Oscarthon: Best Picture- Up

A ten part series on the Best Picture nominees, structured around four basic questions.

Part 9: Up

Was It Any Good?

We're well past the point that we should just amend the dictionery to contain:

Pixarian- adj.- of consistently superior quality.
The ballplayer put up winningly Pixarian numbers from season to season.

Up continues the 10 film winning streak, this time all the way to the Best Picture race. The story is whimsically simple, something of a regression from recent concepts like Wall-E and Ratatouille: widower grows cranky, leaves society by tying balloons to his house.

My verdict was good, not great.

Would I See It Again?

Sure, I guess- I actually put it on my Christmas list before seeing it on blnd faith, and I can't say I'm dissapointed.

It's just a bit of a letdown after Wall-E, a film that deserved a Best Picture nomination last year even before the expansion, given the field (cough). And although the image of the house is unique and the animation splendid as always, it's by far the most pedestrian Pixar concept so far: the list goes toys come to life, bugs run a circus, toys come to life again, monsters harvest screams for power, clown fish loses son, superheroes faced with lawsuit, talking car gets lost, rat wants to cook, last robot on earth falls in love, and then... old man is cranky?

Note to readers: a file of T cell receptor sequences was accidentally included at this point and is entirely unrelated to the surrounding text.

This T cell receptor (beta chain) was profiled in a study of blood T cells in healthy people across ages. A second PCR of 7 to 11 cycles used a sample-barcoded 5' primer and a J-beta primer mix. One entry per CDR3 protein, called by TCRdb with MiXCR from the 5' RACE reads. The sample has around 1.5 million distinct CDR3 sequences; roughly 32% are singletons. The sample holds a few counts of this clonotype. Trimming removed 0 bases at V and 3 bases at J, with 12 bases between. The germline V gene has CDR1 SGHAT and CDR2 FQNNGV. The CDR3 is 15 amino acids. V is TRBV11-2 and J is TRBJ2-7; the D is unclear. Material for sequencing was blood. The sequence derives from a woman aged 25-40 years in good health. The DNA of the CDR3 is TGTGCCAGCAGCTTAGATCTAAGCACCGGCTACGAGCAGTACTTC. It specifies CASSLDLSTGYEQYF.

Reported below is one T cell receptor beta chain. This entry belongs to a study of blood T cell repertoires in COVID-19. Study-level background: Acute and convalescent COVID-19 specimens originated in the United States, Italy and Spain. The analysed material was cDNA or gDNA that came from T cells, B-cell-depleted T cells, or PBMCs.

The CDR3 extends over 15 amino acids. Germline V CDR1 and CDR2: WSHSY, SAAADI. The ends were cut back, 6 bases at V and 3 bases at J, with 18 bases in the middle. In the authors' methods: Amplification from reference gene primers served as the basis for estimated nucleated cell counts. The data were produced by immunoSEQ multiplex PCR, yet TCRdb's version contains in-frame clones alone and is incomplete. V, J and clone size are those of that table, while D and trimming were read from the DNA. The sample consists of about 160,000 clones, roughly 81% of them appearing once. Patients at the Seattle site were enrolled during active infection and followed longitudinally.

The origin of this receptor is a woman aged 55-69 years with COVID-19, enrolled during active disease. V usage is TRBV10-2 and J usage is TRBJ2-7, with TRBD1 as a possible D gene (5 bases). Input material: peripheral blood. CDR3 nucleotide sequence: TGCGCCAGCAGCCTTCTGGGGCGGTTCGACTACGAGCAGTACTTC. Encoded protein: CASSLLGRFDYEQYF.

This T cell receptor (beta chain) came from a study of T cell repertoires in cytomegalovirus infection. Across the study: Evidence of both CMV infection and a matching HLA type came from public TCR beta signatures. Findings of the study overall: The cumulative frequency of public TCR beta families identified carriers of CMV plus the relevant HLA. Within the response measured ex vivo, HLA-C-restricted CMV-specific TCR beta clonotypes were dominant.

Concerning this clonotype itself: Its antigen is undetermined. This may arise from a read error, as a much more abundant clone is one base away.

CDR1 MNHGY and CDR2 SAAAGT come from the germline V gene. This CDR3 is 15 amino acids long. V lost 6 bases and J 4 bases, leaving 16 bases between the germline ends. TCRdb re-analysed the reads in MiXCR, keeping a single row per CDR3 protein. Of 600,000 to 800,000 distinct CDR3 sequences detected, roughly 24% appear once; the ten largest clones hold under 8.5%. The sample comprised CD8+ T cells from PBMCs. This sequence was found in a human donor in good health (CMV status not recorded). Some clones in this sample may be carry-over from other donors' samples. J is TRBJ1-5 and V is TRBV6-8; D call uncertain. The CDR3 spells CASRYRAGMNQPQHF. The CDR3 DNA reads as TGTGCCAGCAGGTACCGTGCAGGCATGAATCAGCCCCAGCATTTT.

And the characters aren't terribly rich, either. As wonderful as the opening montage of Carl's lifetime with his wife was, he's a pretty generic cranky-old-dude archetype for the rest of the film. His little sidekick Russel is a pretty run of the mill annoying kid, until some revelations about his parents' divorce halfway through.

What Did It Acheive?

Second highest grossing Pixar film, and of course along with Avatar the first animated Best Picture nominee since Beauty And The Beast. And we all know that it's bringing in the fifth Animated Feature Oscar on March 7th.

Will I Remember It Years From Now?

I did see, at some point, Pete Docter's other Pixar collaboration, Monsters, Inc., but I find my memories of it very sketchy. So I'll have to get back to you. Though only a few moments in Up made me roll my eyes as much as Billy Crystal's tired Vaudevillian schtick (namely when the dogs played poker and obvious gags like the GPS falling).

Maybe it doesn't help that it's the first Pixar movie with human protagonists, as I found myself wondering a lot of pragmatic questions, about how long it would take to float to South America and so forth. Pixar's great at animals and robots, but it might still be south of the uncanny valley for humanfolk.

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